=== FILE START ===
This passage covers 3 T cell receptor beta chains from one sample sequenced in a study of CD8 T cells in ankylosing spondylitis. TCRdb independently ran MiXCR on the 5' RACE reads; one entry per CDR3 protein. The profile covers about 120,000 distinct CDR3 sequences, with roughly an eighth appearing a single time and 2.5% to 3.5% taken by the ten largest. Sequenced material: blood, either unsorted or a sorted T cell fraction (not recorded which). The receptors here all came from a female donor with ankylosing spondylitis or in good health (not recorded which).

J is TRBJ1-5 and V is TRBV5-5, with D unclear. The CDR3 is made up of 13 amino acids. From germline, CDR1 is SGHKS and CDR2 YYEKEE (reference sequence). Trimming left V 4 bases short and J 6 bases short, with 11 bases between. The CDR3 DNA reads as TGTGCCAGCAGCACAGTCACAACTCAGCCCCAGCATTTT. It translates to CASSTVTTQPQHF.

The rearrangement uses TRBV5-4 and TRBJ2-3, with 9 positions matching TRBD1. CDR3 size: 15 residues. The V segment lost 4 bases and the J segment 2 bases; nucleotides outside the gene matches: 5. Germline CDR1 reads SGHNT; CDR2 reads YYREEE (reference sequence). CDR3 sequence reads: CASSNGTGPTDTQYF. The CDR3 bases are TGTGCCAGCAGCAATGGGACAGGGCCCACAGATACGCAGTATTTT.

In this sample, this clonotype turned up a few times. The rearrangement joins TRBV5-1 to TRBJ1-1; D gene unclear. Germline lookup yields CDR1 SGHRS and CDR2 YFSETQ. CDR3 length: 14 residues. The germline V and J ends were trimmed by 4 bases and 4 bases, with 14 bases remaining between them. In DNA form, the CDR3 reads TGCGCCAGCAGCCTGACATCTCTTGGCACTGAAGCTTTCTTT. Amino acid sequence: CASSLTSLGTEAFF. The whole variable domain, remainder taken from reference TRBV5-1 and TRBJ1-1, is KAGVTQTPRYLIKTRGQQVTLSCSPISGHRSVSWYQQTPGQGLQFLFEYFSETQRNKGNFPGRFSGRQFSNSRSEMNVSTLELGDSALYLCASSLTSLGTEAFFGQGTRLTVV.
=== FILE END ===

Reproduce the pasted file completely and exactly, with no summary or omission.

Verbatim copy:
This passage covers 3 T cell receptor beta chains from one sample sequenced in a study of CD8 T cells in ankylosing spondylitis. TCRdb independently ran MiXCR on the 5' RACE reads; one entry per CDR3 protein. The profile covers about 120,000 distinct CDR3 sequences, with roughly an eighth appearing a single time and 2.5% to 3.5% taken by the ten largest. Sequenced material: blood, either unsorted or a sorted T cell fraction (not recorded which). The receptors here all came from a female donor with ankylosing spondylitis or in good health (not recorded which).

J is TRBJ1-5 and V is TRBV5-5, with D unclear. The CDR3 is made up of 13 amino acids. From germline, CDR1 is SGHKS and CDR2 YYEKEE (reference sequence). Trimming left V 4 bases short and J 6 bases short, with 11 bases between. The CDR3 DNA reads as TGTGCCAGCAGCACAGTCACAACTCAGCCCCAGCATTTT. It translates to CASSTVTTQPQHF.

The rearrangement uses TRBV5-4 and TRBJ2-3, with 9 positions matching TRBD1. CDR3 size: 15 residues. The V segment lost 4 bases and the J segment 2 bases; nucleotides outside the gene matches: 5. Germline CDR1 reads SGHNT; CDR2 reads YYREEE (reference sequence). CDR3 sequence reads: CASSNGTGPTDTQYF. The CDR3 bases are TGTGCCAGCAGCAATGGGACAGGGCCCACAGATACGCAGTATTTT.

In this sample, this clonotype turned up a few times. The rearrangement joins TRBV5-1 to TRBJ1-1; D gene unclear. Germline lookup yields CDR1 SGHRS and CDR2 YFSETQ. CDR3 length: 14 residues. The germline V and J ends were trimmed by 4 bases and 4 bases, with 14 bases remaining between them. In DNA form, the CDR3 reads TGCGCCAGCAGCCTGACATCTCTTGGCACTGAAGCTTTCTTT. Amino acid sequence: CASSLTSLGTEAFF. The whole variable domain, remainder taken from reference TRBV5-1 and TRBJ1-1, is KAGVTQTPRYLIKTRGQQVTLSCSPISGHRSVSWYQQTPGQGLQFLFEYFSETQRNKGNFPGRFSGRQFSNSRSEMNVSTLELGDSALYLCASSLTSLGTEAFFGQGTRLTVV.